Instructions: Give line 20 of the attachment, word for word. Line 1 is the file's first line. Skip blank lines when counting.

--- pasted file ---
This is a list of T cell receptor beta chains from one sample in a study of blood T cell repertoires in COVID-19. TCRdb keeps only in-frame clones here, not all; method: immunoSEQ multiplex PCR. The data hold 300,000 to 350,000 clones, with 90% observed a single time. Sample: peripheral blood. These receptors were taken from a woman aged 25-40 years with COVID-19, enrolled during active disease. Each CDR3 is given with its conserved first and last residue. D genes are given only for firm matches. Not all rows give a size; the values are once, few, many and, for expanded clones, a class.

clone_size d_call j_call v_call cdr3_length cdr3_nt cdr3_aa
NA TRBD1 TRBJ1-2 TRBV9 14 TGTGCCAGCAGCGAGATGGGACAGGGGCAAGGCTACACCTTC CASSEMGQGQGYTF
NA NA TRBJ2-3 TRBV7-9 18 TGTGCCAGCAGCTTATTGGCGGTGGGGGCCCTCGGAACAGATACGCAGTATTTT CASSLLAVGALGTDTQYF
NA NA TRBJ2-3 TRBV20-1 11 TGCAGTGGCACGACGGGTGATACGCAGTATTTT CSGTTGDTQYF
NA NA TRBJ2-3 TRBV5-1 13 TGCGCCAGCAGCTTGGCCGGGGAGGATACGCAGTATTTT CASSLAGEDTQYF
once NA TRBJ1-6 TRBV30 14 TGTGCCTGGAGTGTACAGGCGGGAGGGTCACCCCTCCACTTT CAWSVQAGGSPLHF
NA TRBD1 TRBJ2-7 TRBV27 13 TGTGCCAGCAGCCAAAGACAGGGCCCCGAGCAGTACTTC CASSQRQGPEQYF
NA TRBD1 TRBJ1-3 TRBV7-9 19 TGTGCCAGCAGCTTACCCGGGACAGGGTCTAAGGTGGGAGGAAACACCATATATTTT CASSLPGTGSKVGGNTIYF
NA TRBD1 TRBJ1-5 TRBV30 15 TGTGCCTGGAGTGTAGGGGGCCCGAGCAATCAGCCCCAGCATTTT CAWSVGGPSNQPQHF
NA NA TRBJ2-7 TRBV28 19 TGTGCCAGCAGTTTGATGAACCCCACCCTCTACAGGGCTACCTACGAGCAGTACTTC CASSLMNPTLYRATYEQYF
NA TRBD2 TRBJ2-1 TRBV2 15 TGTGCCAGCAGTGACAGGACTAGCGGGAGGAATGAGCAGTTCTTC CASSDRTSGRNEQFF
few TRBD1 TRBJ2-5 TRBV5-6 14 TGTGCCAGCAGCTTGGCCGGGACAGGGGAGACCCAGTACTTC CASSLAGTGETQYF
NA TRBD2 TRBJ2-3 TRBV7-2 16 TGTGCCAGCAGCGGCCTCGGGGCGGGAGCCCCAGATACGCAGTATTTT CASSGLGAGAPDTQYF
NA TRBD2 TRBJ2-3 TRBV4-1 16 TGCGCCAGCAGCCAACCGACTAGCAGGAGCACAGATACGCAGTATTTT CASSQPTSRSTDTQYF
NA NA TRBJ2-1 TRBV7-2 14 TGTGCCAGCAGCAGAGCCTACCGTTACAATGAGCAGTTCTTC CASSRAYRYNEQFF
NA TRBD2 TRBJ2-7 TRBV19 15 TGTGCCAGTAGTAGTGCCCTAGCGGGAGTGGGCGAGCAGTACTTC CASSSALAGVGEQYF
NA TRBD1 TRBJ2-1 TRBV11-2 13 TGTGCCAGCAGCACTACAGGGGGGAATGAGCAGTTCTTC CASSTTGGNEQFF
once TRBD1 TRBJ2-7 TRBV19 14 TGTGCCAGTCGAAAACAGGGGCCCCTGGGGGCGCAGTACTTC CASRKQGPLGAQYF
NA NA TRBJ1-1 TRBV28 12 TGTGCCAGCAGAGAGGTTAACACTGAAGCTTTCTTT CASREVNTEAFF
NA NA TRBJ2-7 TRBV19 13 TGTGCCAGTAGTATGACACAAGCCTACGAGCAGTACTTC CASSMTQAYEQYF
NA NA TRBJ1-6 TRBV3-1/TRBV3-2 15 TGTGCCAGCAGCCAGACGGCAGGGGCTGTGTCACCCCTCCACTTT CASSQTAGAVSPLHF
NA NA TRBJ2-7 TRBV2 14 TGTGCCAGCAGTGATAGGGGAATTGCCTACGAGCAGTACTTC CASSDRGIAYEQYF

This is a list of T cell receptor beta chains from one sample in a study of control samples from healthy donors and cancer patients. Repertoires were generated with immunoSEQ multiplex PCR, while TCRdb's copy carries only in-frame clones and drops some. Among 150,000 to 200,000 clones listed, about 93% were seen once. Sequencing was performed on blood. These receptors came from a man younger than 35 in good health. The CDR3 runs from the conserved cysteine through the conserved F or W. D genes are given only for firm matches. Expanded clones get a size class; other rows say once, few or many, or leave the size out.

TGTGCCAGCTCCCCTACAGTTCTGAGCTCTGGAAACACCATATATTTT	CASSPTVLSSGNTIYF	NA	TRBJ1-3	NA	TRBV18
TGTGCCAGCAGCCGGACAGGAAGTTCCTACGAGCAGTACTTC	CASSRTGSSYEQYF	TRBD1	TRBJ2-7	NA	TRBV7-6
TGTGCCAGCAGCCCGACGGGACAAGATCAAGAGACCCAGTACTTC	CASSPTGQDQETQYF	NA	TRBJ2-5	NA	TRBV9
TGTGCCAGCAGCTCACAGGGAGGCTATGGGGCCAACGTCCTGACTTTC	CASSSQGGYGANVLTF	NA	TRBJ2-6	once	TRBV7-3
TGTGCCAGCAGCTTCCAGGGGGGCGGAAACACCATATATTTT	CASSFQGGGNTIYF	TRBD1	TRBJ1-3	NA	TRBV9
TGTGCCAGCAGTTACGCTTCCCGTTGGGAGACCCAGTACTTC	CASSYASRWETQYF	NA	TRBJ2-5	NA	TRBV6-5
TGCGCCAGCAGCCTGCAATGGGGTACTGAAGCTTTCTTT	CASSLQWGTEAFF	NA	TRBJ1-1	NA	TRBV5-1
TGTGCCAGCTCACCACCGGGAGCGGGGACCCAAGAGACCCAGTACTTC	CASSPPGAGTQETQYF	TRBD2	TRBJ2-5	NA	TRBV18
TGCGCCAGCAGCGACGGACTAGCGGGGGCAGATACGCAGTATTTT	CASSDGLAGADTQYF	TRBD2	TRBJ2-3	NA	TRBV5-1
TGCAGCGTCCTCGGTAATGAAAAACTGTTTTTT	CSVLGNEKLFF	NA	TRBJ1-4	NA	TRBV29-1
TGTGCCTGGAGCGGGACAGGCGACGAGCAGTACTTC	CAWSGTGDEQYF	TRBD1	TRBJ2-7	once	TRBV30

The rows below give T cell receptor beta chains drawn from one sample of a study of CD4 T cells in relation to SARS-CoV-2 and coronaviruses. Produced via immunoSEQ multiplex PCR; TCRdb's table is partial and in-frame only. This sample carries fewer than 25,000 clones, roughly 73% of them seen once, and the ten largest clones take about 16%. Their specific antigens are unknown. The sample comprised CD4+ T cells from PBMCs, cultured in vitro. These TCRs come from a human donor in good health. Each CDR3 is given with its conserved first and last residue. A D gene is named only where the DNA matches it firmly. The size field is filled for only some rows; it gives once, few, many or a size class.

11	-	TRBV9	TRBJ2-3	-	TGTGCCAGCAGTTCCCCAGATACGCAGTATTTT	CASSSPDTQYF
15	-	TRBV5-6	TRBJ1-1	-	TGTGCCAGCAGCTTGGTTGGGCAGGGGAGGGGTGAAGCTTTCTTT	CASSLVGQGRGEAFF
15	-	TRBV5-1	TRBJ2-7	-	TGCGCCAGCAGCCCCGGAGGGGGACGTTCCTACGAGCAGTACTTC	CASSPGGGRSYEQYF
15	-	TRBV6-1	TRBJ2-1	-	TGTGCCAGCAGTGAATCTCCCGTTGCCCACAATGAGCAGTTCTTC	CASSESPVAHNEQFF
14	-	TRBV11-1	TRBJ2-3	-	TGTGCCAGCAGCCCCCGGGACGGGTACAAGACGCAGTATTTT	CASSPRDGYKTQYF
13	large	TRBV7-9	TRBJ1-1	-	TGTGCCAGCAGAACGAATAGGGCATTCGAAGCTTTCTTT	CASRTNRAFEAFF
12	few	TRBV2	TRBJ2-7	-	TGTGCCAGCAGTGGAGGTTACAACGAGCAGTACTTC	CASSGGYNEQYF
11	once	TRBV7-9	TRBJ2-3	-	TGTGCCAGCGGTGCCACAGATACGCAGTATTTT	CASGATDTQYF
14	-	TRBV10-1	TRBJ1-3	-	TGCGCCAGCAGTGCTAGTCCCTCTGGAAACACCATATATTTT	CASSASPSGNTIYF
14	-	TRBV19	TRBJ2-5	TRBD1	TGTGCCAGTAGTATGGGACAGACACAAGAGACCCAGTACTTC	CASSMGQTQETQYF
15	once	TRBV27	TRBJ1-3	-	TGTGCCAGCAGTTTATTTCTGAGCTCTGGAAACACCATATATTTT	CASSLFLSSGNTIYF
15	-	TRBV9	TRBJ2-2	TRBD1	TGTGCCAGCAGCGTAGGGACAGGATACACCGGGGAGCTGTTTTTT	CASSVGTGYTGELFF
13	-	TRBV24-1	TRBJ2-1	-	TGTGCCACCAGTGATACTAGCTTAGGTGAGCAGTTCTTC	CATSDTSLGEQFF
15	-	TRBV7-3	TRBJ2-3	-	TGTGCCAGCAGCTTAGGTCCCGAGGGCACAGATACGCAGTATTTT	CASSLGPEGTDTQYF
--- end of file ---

NA NA TRBJ1-1 TRBV28 12 TGTGCCAGCAGAGAGGTTAACACTGAAGCTTTCTTT CASREVNTEAFF